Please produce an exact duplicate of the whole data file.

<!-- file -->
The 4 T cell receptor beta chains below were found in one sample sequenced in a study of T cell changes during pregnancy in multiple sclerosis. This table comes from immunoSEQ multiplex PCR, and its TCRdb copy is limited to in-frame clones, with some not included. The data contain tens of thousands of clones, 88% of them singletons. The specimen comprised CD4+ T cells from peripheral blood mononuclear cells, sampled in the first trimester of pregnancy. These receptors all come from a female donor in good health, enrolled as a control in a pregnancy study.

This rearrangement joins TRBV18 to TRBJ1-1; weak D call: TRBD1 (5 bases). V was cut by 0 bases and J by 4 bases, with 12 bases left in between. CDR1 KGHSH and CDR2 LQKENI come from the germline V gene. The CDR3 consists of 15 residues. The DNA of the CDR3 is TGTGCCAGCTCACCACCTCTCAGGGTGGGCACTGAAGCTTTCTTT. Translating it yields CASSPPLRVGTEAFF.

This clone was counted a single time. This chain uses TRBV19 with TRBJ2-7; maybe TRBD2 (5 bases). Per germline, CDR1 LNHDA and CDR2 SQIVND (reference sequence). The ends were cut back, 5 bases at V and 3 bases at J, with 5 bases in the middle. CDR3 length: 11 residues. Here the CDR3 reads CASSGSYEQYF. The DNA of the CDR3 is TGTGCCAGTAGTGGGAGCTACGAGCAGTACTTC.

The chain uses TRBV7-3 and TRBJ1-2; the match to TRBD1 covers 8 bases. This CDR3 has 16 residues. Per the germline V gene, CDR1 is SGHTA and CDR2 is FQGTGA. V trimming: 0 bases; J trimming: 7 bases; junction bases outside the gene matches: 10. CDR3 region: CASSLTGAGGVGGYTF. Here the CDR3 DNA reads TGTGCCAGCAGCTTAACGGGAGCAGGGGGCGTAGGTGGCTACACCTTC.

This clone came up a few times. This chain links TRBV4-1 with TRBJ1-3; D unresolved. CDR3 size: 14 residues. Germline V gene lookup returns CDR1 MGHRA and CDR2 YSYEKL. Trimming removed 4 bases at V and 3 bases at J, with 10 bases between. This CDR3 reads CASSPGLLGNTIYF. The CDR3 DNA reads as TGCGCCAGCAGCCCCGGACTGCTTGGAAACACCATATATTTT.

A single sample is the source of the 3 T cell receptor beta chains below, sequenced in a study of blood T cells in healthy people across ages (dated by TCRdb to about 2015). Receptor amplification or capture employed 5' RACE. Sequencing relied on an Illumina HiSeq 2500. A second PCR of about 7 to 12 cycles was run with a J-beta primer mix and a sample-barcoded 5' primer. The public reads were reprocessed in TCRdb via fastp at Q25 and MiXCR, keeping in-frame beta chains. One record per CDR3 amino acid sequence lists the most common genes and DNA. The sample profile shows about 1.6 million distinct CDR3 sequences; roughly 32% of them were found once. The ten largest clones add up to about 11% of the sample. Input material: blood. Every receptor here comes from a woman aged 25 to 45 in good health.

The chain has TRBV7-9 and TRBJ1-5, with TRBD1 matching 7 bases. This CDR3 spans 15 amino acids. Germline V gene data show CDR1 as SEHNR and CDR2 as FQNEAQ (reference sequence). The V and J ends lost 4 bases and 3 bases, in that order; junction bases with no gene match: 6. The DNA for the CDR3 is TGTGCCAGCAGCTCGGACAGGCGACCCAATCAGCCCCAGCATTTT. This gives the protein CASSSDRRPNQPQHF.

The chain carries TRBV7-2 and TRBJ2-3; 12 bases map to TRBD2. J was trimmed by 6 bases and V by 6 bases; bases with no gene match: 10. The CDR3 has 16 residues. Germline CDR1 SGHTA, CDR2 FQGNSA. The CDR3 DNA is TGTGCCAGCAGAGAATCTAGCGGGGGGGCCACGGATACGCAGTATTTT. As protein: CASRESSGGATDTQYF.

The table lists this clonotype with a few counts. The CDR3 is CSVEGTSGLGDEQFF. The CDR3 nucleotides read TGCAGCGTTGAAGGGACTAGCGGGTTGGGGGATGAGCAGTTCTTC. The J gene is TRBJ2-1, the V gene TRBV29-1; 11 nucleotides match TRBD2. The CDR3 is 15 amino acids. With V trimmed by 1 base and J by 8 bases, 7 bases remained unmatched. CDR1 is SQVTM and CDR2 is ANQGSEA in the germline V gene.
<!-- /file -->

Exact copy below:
The 4 T cell receptor beta chains below were found in one sample sequenced in a study of T cell changes during pregnancy in multiple sclerosis. This table comes from immunoSEQ multiplex PCR, and its TCRdb copy is limited to in-frame clones, with some not included. The data contain tens of thousands of clones, 88% of them singletons. The specimen comprised CD4+ T cells from peripheral blood mononuclear cells, sampled in the first trimester of pregnancy. These receptors all come from a female donor in good health, enrolled as a control in a pregnancy study.

This rearrangement joins TRBV18 to TRBJ1-1; weak D call: TRBD1 (5 bases). V was cut by 0 bases and J by 4 bases, with 12 bases left in between. CDR1 KGHSH and CDR2 LQKENI come from the germline V gene. The CDR3 consists of 15 residues. The DNA of the CDR3 is TGTGCCAGCTCACCACCTCTCAGGGTGGGCACTGAAGCTTTCTTT. Translating it yields CASSPPLRVGTEAFF.

This clone was counted a single time. This chain uses TRBV19 with TRBJ2-7; maybe TRBD2 (5 bases). Per germline, CDR1 LNHDA and CDR2 SQIVND (reference sequence). The ends were cut back, 5 bases at V and 3 bases at J, with 5 bases in the middle. CDR3 length: 11 residues. Here the CDR3 reads CASSGSYEQYF. The DNA of the CDR3 is TGTGCCAGTAGTGGGAGCTACGAGCAGTACTTC.

The chain uses TRBV7-3 and TRBJ1-2; the match to TRBD1 covers 8 bases. This CDR3 has 16 residues. Per the germline V gene, CDR1 is SGHTA and CDR2 is FQGTGA. V trimming: 0 bases; J trimming: 7 bases; junction bases outside the gene matches: 10. CDR3 region: CASSLTGAGGVGGYTF. Here the CDR3 DNA reads TGTGCCAGCAGCTTAACGGGAGCAGGGGGCGTAGGTGGCTACACCTTC.

This clone came up a few times. This chain links TRBV4-1 with TRBJ1-3; D unresolved. CDR3 size: 14 residues. Germline V gene lookup returns CDR1 MGHRA and CDR2 YSYEKL. Trimming removed 4 bases at V and 3 bases at J, with 10 bases between. This CDR3 reads CASSPGLLGNTIYF. The CDR3 DNA reads as TGCGCCAGCAGCCCCGGACTGCTTGGAAACACCATATATTTT.

A single sample is the source of the 3 T cell receptor beta chains below, sequenced in a study of blood T cells in healthy people across ages (dated by TCRdb to about 2015). Receptor amplification or capture employed 5' RACE. Sequencing relied on an Illumina HiSeq 2500. A second PCR of about 7 to 12 cycles was run with a J-beta primer mix and a sample-barcoded 5' primer. The public reads were reprocessed in TCRdb via fastp at Q25 and MiXCR, keeping in-frame beta chains. One record per CDR3 amino acid sequence lists the most common genes and DNA. The sample profile shows about 1.6 million distinct CDR3 sequences; roughly 32% of them were found once. The ten largest clones add up to about 11% of the sample. Input material: blood. Every receptor here comes from a woman aged 25 to 45 in good health.

The chain has TRBV7-9 and TRBJ1-5, with TRBD1 matching 7 bases. This CDR3 spans 15 amino acids. Germline V gene data show CDR1 as SEHNR and CDR2 as FQNEAQ (reference sequence). The V and J ends lost 4 bases and 3 bases, in that order; junction bases with no gene match: 6. The DNA for the CDR3 is TGTGCCAGCAGCTCGGACAGGCGACCCAATCAGCCCCAGCATTTT. This gives the protein CASSSDRRPNQPQHF.

The chain carries TRBV7-2 and TRBJ2-3; 12 bases map to TRBD2. J was trimmed by 6 bases and V by 6 bases; bases with no gene match: 10. The CDR3 has 16 residues. Germline CDR1 SGHTA, CDR2 FQGNSA. The CDR3 DNA is TGTGCCAGCAGAGAATCTAGCGGGGGGGCCACGGATACGCAGTATTTT. As protein: CASRESSGGATDTQYF.

The table lists this clonotype with a few counts. The CDR3 is CSVEGTSGLGDEQFF. The CDR3 nucleotides read TGCAGCGTTGAAGGGACTAGCGGGTTGGGGGATGAGCAGTTCTTC. The J gene is TRBJ2-1, the V gene TRBV29-1; 11 nucleotides match TRBD2. The CDR3 is 15 amino acids. With V trimmed by 1 base and J by 8 bases, 7 bases remained unmatched. CDR1 is SQVTM and CDR2 is ANQGSEA in the germline V gene.